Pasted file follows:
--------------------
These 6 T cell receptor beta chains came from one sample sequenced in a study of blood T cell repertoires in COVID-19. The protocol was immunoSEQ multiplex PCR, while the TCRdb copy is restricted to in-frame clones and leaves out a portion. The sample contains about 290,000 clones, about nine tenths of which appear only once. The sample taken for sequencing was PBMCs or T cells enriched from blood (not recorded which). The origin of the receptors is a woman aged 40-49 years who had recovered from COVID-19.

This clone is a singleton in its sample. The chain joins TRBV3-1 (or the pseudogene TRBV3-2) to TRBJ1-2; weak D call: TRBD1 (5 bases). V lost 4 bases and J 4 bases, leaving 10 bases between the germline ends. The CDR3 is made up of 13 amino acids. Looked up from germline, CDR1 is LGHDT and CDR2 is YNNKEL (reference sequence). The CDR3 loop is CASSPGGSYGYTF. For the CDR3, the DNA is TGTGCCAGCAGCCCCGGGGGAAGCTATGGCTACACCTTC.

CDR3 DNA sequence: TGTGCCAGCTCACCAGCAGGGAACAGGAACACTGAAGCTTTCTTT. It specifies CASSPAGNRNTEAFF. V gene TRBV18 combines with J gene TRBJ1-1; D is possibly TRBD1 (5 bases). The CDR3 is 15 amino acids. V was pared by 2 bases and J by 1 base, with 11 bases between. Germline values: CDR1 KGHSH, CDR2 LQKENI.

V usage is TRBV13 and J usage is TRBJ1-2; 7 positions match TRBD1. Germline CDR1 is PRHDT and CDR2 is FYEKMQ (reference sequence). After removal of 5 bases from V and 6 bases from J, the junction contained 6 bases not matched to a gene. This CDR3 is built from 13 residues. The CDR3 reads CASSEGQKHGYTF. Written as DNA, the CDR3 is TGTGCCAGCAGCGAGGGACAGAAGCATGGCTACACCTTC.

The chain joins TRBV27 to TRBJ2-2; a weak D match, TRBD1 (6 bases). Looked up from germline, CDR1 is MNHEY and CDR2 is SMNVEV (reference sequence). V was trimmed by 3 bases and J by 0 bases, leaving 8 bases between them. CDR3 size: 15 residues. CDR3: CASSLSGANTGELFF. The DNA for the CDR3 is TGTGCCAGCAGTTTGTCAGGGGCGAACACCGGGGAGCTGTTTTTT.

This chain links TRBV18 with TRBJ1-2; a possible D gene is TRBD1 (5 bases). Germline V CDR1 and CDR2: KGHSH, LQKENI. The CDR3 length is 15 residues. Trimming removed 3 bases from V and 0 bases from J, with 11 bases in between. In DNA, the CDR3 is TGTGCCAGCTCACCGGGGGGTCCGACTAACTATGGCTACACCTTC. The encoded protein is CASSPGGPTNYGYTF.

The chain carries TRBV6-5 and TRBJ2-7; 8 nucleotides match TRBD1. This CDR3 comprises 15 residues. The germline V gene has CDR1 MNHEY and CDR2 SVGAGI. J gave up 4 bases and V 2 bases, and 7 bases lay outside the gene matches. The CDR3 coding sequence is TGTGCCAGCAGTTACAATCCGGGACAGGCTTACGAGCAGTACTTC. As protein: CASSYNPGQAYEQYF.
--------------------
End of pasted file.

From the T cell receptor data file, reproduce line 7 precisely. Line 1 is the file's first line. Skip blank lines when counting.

The chain carries TRBV6-5 and TRBJ2-7; 8 nucleotides match TRBD1. This CDR3 comprises 15 residues. The germline V gene has CDR1 MNHEY and CDR2 SVGAGI. J gave up 4 bases and V 2 bases, and 7 bases lay outside the gene matches. The CDR3 coding sequence is TGTGCCAGCAGTTACAATCCGGGACAGGCTTACGAGCAGTACTTC. As protein: CASSYNPGQAYEQYF.